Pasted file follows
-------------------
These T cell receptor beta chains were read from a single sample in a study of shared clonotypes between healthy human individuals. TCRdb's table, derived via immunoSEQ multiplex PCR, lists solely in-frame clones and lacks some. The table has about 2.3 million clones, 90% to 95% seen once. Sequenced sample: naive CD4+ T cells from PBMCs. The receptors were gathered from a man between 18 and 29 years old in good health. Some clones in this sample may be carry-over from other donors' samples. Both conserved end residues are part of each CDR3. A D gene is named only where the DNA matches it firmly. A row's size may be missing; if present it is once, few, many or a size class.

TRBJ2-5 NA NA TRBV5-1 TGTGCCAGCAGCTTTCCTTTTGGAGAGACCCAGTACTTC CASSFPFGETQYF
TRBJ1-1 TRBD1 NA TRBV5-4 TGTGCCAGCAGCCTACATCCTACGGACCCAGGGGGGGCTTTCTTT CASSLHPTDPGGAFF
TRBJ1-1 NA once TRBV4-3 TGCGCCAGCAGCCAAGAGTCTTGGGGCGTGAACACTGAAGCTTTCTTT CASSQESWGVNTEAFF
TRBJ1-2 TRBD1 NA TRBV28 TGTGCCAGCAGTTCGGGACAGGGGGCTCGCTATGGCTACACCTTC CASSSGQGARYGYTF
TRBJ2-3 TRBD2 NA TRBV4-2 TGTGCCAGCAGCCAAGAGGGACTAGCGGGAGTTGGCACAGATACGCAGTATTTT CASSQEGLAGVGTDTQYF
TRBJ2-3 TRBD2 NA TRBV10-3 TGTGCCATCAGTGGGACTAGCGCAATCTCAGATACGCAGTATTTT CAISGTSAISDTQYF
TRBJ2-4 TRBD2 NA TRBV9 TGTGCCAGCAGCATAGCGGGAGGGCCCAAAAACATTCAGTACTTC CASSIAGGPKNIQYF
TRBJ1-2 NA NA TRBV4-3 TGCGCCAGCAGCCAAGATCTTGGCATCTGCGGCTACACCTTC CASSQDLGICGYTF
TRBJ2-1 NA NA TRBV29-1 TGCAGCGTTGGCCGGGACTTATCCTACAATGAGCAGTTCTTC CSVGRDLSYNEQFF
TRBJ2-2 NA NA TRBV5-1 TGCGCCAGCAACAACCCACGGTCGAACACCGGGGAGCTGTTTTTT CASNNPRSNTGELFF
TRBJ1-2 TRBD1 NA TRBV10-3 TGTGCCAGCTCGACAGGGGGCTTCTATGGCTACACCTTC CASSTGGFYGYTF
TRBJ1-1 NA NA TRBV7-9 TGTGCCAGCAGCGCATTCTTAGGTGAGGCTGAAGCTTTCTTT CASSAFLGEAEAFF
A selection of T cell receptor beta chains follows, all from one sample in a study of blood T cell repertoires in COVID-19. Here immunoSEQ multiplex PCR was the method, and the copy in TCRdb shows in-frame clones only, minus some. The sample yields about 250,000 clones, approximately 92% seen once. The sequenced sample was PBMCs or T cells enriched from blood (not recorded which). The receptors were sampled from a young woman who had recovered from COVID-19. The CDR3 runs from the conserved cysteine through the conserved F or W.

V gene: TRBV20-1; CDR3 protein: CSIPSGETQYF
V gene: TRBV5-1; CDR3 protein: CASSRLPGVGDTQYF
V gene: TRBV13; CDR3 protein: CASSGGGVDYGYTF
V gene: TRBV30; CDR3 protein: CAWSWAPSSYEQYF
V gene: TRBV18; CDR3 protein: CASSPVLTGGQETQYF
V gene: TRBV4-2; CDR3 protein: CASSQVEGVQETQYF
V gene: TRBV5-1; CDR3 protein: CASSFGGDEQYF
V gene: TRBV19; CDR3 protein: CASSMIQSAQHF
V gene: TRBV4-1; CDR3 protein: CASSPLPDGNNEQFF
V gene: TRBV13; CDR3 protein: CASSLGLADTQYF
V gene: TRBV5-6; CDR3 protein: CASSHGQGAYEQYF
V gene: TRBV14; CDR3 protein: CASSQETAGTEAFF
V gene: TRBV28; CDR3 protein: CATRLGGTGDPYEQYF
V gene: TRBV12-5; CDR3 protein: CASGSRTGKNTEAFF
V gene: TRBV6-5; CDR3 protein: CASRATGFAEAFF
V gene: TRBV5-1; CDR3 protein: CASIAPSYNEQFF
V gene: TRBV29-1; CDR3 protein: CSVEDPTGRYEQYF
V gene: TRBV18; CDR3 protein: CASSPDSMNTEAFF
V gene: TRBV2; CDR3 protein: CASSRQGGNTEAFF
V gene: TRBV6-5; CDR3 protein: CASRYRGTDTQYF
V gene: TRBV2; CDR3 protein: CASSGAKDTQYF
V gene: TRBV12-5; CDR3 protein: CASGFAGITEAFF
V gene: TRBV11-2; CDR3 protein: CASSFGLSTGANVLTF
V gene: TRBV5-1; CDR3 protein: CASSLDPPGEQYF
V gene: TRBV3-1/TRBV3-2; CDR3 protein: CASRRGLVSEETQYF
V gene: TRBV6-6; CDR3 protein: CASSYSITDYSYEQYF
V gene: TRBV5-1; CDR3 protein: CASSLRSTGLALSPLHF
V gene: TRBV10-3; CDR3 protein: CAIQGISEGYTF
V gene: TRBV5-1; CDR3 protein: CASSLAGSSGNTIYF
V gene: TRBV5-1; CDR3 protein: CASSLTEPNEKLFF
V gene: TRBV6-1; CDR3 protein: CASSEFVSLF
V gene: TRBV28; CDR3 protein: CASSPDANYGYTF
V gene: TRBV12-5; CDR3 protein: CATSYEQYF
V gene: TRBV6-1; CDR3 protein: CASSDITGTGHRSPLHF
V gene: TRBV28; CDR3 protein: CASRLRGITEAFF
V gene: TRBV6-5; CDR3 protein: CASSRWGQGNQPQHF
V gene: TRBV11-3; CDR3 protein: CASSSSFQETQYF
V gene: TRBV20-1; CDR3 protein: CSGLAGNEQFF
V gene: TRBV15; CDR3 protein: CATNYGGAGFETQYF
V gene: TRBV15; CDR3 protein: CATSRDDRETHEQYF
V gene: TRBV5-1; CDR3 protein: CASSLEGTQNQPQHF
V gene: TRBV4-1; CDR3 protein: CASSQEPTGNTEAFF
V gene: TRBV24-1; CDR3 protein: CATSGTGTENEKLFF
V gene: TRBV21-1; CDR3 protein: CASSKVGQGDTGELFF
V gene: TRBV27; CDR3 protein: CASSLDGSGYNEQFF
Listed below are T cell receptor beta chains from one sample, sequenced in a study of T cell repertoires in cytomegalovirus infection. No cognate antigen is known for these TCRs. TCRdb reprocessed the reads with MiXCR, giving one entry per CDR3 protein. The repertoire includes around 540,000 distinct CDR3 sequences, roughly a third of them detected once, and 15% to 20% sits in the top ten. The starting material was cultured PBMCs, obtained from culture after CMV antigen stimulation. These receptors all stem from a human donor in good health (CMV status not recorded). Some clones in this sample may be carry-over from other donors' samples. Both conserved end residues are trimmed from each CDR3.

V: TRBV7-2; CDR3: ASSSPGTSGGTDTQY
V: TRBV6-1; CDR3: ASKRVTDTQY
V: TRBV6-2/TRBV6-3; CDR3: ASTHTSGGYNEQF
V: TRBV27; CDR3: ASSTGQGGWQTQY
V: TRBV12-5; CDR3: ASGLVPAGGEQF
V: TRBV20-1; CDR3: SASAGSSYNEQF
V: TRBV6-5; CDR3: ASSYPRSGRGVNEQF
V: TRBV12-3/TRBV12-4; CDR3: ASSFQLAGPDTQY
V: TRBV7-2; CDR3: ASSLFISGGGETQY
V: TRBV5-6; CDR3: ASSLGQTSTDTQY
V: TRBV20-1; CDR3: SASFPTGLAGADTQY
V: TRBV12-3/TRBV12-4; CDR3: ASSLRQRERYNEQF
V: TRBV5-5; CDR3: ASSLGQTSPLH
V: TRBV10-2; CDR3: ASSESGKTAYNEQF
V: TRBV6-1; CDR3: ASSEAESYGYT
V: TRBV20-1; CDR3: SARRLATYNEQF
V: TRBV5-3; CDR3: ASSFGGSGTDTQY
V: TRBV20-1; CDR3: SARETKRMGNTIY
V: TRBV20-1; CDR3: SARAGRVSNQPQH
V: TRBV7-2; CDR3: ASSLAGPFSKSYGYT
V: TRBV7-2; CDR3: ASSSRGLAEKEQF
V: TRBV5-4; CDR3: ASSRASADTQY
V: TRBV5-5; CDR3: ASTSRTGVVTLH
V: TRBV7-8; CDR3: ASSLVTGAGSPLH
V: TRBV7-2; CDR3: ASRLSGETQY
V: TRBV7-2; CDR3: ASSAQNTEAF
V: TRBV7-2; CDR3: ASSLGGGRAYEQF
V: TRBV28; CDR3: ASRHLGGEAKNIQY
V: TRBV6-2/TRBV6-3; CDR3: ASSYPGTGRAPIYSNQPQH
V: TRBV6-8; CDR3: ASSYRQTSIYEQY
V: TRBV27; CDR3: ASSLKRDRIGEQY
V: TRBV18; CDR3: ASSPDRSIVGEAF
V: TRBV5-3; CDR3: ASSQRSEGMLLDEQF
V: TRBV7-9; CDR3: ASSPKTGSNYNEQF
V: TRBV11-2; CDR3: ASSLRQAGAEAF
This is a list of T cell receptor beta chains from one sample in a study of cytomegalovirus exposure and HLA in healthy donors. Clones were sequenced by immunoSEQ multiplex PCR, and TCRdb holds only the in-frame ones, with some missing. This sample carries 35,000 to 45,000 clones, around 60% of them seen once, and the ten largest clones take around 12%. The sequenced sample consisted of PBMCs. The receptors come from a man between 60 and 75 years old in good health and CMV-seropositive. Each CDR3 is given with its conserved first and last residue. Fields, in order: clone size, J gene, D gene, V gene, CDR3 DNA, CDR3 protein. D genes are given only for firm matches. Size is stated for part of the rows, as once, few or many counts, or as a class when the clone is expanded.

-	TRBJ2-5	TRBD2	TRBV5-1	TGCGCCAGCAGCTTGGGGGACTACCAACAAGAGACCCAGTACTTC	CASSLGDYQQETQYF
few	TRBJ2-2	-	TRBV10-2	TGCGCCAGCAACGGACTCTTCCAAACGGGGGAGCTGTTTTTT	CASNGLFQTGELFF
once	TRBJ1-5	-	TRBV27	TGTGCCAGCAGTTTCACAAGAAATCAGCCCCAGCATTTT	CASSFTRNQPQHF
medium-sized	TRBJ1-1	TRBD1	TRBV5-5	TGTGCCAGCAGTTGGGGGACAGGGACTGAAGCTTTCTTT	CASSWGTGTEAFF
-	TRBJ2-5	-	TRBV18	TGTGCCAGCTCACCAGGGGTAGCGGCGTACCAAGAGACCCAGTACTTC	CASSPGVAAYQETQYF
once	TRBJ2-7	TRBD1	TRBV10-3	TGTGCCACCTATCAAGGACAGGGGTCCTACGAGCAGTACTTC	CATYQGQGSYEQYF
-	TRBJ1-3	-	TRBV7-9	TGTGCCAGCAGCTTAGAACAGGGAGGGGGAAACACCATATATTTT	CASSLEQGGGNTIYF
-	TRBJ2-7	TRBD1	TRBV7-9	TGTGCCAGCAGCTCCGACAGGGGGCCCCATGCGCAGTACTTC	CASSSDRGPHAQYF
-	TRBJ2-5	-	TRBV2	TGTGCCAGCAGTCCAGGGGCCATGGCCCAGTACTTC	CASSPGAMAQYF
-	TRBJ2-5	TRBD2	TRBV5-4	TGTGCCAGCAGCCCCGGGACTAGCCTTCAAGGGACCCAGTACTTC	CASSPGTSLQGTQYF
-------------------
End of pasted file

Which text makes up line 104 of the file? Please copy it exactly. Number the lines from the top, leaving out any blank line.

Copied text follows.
-	TRBJ2-7	TRBD1	TRBV7-9	TGTGCCAGCAGCTCCGACAGGGGGCCCCATGCGCAGTACTTC	CASSSDRGPHAQYF